Because CML develops slowly, many people have no symptoms (especially in the early stages) and the disease is picked up on a routine blood test.

As the disease progresses, symptoms arise from the increasing number of abnormal blood cells in the bone marrow and blood, and the decreasing number of normal blood cells. Possible symptoms may include:

*anemia, due to a lack of red blood cells and causing persistent fatigue, dizziness, paleness or shortness of breath when physically active

* increased or unexplained bleeding or bruising due to a very low platelet count

* Frequent or repeated infections and slow healing due to lack of normal white blood cells

* pain or discomfort under the ribs on the left side due to an enlarged spleen

* excessive sweating or unintentional weight loss.

‘It is a disease that does not normally affect women of childbearing age. There weren’t many other cases like mine. We didn’t know how it had progressed or how long I had had it.

‘There was a treatment that had been used until these TKIs. It wasn’t perfect, but it didn’t cross the placenta. It involved getting an injection once a week in the third trimester. So that’s what I did’.

Elle was induced a month before she reached full term because her leukemia marker levels – the amount of cancer in her blood – had risen.

After Tor was born in December, Elle decided to push her TKIs for another five weeks so she could breastfeed her newborn son. Then the real battle began.

Elle decided on a different treatment plan while she was pregnant to avoid harming her baby

Elle decided on a different treatment plan while she was pregnant to avoid harming her baby

After Tor was born in December, Elle decided to push her TKIs for another five weeks so she could breastfeed her newborn son

After Tor was born in December, Elle decided to push her TKIs for another five weeks so she could breastfeed her newborn son

'The five weeks gave me time to settle into motherhood.  That gave me peace of mind and luckily my levels had come back down so the doctors agreed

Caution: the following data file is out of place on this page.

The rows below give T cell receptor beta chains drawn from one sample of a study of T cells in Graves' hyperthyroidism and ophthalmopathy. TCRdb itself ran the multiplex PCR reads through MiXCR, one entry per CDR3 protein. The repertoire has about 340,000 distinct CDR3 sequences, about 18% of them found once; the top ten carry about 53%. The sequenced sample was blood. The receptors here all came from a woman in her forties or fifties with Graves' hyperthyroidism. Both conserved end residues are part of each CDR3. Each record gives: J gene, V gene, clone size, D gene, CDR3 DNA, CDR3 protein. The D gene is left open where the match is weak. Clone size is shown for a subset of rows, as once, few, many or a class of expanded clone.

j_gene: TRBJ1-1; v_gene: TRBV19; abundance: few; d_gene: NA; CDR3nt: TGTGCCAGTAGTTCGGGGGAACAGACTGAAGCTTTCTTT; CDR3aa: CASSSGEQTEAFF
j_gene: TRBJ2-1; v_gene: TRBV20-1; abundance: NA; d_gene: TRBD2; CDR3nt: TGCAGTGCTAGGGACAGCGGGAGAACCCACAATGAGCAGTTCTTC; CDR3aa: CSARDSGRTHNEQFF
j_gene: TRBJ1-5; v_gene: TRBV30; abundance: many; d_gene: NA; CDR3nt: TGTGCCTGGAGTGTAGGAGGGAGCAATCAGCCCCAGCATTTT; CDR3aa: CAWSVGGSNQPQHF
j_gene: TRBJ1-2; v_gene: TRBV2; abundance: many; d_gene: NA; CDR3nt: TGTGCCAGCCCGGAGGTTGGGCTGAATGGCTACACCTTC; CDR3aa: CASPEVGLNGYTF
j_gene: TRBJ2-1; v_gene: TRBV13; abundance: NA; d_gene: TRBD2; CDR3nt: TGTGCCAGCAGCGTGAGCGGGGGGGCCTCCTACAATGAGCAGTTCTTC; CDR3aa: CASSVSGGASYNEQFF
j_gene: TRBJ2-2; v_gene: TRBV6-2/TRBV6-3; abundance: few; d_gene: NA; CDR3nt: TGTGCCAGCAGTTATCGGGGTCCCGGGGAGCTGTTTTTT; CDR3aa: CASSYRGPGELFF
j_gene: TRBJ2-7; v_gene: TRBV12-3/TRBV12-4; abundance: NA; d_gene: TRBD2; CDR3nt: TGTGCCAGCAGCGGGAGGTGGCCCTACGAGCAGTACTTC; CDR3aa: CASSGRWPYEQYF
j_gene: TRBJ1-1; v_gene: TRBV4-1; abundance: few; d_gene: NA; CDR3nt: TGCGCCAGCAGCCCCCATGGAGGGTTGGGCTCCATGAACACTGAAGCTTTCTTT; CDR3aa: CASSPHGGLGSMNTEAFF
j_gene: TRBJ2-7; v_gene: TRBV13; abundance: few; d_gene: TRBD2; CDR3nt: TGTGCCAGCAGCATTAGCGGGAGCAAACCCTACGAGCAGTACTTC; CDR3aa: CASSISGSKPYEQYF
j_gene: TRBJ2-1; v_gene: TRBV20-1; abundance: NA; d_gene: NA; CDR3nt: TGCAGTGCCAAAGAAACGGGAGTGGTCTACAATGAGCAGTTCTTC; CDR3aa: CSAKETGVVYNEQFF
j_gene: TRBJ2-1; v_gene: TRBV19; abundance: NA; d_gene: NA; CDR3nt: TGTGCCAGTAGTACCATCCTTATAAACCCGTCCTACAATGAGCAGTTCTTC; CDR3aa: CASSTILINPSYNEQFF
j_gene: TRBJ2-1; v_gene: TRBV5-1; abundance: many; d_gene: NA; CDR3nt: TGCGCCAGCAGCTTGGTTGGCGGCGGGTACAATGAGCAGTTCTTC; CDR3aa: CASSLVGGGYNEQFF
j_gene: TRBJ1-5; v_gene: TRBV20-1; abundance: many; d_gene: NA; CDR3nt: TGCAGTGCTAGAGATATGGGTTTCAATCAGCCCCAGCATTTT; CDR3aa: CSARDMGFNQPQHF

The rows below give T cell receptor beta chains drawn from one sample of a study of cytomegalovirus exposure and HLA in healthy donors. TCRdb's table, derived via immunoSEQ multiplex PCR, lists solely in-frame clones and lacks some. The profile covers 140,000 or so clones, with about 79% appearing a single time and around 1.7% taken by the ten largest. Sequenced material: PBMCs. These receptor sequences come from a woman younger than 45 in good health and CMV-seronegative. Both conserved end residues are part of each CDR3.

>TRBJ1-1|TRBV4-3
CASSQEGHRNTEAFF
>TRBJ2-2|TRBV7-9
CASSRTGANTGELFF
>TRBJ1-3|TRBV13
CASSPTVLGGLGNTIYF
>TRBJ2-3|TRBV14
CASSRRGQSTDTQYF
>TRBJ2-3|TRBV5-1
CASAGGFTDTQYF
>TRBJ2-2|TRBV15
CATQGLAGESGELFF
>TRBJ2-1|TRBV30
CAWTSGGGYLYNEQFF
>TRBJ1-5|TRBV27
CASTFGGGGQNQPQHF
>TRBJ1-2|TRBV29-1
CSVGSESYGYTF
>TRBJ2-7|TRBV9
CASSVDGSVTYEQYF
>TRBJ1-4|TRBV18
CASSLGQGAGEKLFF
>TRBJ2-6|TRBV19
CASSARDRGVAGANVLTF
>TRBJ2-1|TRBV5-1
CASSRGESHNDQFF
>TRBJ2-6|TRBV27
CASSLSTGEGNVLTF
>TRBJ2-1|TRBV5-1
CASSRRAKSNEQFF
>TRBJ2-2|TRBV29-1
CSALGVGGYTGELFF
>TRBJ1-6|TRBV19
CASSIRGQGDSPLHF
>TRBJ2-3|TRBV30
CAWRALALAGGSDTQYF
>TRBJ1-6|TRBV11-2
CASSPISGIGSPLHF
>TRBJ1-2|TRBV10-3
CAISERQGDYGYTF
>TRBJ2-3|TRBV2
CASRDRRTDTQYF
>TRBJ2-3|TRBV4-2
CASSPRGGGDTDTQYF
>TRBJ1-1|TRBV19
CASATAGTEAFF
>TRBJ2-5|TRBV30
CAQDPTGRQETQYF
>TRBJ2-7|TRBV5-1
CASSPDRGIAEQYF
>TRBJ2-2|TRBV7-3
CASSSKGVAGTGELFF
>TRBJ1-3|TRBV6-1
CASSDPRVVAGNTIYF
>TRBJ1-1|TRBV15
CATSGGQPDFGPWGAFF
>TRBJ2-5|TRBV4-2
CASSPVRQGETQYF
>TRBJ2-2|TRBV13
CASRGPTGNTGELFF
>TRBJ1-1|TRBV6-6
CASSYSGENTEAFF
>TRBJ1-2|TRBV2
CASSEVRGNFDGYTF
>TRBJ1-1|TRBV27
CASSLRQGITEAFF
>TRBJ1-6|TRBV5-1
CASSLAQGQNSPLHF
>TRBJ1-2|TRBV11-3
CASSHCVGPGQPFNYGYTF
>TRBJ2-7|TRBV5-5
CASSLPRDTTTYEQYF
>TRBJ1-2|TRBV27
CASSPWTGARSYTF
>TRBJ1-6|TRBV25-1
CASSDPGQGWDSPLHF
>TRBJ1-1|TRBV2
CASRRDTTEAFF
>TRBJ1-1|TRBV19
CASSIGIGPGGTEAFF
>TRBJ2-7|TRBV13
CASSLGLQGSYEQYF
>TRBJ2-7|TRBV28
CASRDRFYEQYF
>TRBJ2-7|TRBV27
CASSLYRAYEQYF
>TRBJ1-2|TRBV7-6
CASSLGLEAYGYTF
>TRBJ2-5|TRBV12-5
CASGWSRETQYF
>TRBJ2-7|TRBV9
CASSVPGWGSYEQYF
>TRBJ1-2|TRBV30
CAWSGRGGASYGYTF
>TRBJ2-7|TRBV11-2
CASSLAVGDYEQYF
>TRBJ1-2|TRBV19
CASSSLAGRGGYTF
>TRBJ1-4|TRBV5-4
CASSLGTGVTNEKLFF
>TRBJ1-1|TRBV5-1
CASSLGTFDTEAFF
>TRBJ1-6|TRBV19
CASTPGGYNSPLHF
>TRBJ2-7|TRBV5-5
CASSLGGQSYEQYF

‘The five weeks gave me time to settle into motherhood. It gave me peace of mind and luckily my levels had come back down so the doctors agreed,” she said.

‘The five weeks gave me time to settle into motherhood. It gave me peace of mind and luckily my levels had come down again so the doctors agreed,’ she said.

Tor will be in his first year at school next year.

The past six years have seen Elle go into remission and fall out of it again. She has tried to come off her daily medication when her blood has shown no signs of cancer, only for it to return and treatment to resume.

‘I thought I would be one of the 50 per cent of people who could eventually stop treatment and stay in remission, but unfortunately it doesn’t look promising for me. I see a return of the cancer cells and I now get blood tests every two weeks to monitor the development,’ she wrote on Instagram in 2020.

Tor Felix (left) will be in his first year at school next year (pictured with Elle)

Tor Felix (left) will be in his first year at school next year (pictured with Elle)

Elle shares what helped during her first diagnosis:

1. Be sure to schedule a blood test once a year to check your levels and make sure they are ‘normal’ for you.

2. If you want to receive bad news from a doctor, be sure to record it on your smartphone. You won’t remember half the things they say, so it’s better to listen to it later when the shock wears off.

3. Use the Cancer Council’s 13 11 20 Information and support line for extra knowledge rather than random sites you may find yourself on Google.

‘I am surprised to feel a deep sense of shame about this. Shame because I feel like I have to do something to let my body down, despite trying to live as healthy a life as I can.’

While her CML diagnosis has had its ‘ups and downs’, the average life expectancy for Australians with this bone cancer was three to five years before the creation of the oral chemotherapy drug she relies on.

Elle is already six.

‘I feel so lucky that a treatment was developed in the late 1990s. Unfortunately, I have to be on it for the foreseeable future, she said.

‘I am grateful that this medicine is subsidized in Australia. I take two pills twice a day and have to fast before and after.

While her CML diagnosis has had its 'ups and downs' before the creation of the oral chemotherapy drug she relies on, the average life expectancy for Australians with this bone cancer was three to five years

While her CML diagnosis has had its ‘ups and downs’ before the creation of the oral chemotherapy drug she relies on, the average life expectancy for Australians with this bone cancer was three to five years

“It affects my quality of life to some degree, but it’s definitely better than the alternative.”

At the time of publication in 2022, Elle has no detectable blood cancer cells in her body.

From October 13, a bright yellow phone box will be located in Sydney’s QVB Forecourt to raise awareness of Cancer Council NSW’s Here For Life campaigna campaign highlighting their vital 13 11 20 information and support service.

The number is staffed by healthcare professionals who can answer questions, offer support or refer you to other vital cancer services.